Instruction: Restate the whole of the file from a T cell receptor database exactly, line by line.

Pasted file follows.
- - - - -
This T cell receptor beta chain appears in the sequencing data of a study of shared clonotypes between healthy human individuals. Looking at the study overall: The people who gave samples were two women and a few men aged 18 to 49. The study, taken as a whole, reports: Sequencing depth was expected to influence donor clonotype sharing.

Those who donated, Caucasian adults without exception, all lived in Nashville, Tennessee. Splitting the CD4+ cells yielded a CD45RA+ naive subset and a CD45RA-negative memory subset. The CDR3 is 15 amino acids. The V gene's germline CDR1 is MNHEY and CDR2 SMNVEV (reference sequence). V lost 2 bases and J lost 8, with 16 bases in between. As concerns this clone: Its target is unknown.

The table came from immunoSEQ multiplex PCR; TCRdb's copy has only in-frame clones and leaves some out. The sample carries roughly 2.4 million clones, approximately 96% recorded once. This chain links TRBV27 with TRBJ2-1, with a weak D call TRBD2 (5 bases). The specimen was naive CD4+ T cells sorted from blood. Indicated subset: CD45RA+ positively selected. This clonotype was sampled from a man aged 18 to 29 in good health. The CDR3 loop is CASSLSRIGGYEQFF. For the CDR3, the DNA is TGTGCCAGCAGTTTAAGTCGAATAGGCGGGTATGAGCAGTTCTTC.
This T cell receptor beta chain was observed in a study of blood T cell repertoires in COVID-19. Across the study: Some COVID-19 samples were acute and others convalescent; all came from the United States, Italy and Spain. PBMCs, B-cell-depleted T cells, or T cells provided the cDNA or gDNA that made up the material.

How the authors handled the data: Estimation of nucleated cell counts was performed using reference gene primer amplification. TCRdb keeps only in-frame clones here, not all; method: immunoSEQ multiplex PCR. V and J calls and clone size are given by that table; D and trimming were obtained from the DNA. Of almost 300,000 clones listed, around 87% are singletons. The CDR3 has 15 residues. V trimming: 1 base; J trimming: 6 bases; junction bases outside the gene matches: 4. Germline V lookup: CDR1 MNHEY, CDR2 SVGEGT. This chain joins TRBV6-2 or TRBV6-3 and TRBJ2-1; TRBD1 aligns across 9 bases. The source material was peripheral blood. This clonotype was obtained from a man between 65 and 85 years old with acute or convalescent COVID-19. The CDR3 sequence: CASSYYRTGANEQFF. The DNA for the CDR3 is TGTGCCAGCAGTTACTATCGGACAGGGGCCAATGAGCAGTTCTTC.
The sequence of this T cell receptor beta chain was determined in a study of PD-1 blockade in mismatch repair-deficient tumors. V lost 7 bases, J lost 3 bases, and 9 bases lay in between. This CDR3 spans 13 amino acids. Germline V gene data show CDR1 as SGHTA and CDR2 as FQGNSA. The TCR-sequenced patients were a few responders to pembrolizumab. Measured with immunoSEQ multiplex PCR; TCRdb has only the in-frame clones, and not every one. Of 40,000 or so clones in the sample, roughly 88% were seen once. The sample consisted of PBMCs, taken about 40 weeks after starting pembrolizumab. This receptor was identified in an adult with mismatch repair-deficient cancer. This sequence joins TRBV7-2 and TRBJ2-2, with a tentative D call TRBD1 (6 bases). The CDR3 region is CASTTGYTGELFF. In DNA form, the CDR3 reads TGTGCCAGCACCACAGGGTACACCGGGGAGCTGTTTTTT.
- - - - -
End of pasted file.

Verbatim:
This T cell receptor beta chain appears in the sequencing data of a study of shared clonotypes between healthy human individuals. Looking at the study overall: The people who gave samples were two women and a few men aged 18 to 49. The study, taken as a whole, reports: Sequencing depth was expected to influence donor clonotype sharing.

Those who donated, Caucasian adults without exception, all lived in Nashville, Tennessee. Splitting the CD4+ cells yielded a CD45RA+ naive subset and a CD45RA-negative memory subset. The CDR3 is 15 amino acids. The V gene's germline CDR1 is MNHEY and CDR2 SMNVEV (reference sequence). V lost 2 bases and J lost 8, with 16 bases in between. As concerns this clone: Its target is unknown.

The table came from immunoSEQ multiplex PCR; TCRdb's copy has only in-frame clones and leaves some out. The sample carries roughly 2.4 million clones, approximately 96% recorded once. This chain links TRBV27 with TRBJ2-1, with a weak D call TRBD2 (5 bases). The specimen was naive CD4+ T cells sorted from blood. Indicated subset: CD45RA+ positively selected. This clonotype was sampled from a man aged 18 to 29 in good health. The CDR3 loop is CASSLSRIGGYEQFF. For the CDR3, the DNA is TGTGCCAGCAGTTTAAGTCGAATAGGCGGGTATGAGCAGTTCTTC.
This T cell receptor beta chain was observed in a study of blood T cell repertoires in COVID-19. Across the study: Some COVID-19 samples were acute and others convalescent; all came from the United States, Italy and Spain. PBMCs, B-cell-depleted T cells, or T cells provided the cDNA or gDNA that made up the material.

How the authors handled the data: Estimation of nucleated cell counts was performed using reference gene primer amplification. TCRdb keeps only in-frame clones here, not all; method: immunoSEQ multiplex PCR. V and J calls and clone size are given by that table; D and trimming were obtained from the DNA. Of almost 300,000 clones listed, around 87% are singletons. The CDR3 has 15 residues. V trimming: 1 base; J trimming: 6 bases; junction bases outside the gene matches: 4. Germline V lookup: CDR1 MNHEY, CDR2 SVGEGT. This chain joins TRBV6-2 or TRBV6-3 and TRBJ2-1; TRBD1 aligns across 9 bases. The source material was peripheral blood. This clonotype was obtained from a man between 65 and 85 years old with acute or convalescent COVID-19. The CDR3 sequence: CASSYYRTGANEQFF. The DNA for the CDR3 is TGTGCCAGCAGTTACTATCGGACAGGGGCCAATGAGCAGTTCTTC.
The sequence of this T cell receptor beta chain was determined in a study of PD-1 blockade in mismatch repair-deficient tumors. V lost 7 bases, J lost 3 bases, and 9 bases lay in between. This CDR3 spans 13 amino acids. Germline V gene data show CDR1 as SGHTA and CDR2 as FQGNSA. The TCR-sequenced patients were a few responders to pembrolizumab. Measured with immunoSEQ multiplex PCR; TCRdb has only the in-frame clones, and not every one. Of 40,000 or so clones in the sample, roughly 88% were seen once. The sample consisted of PBMCs, taken about 40 weeks after starting pembrolizumab. This receptor was identified in an adult with mismatch repair-deficient cancer. This sequence joins TRBV7-2 and TRBJ2-2, with a tentative D call TRBD1 (6 bases). The CDR3 region is CASTTGYTGELFF. In DNA form, the CDR3 reads TGTGCCAGCACCACAGGGTACACCGGGGAGCTGTTTTTT.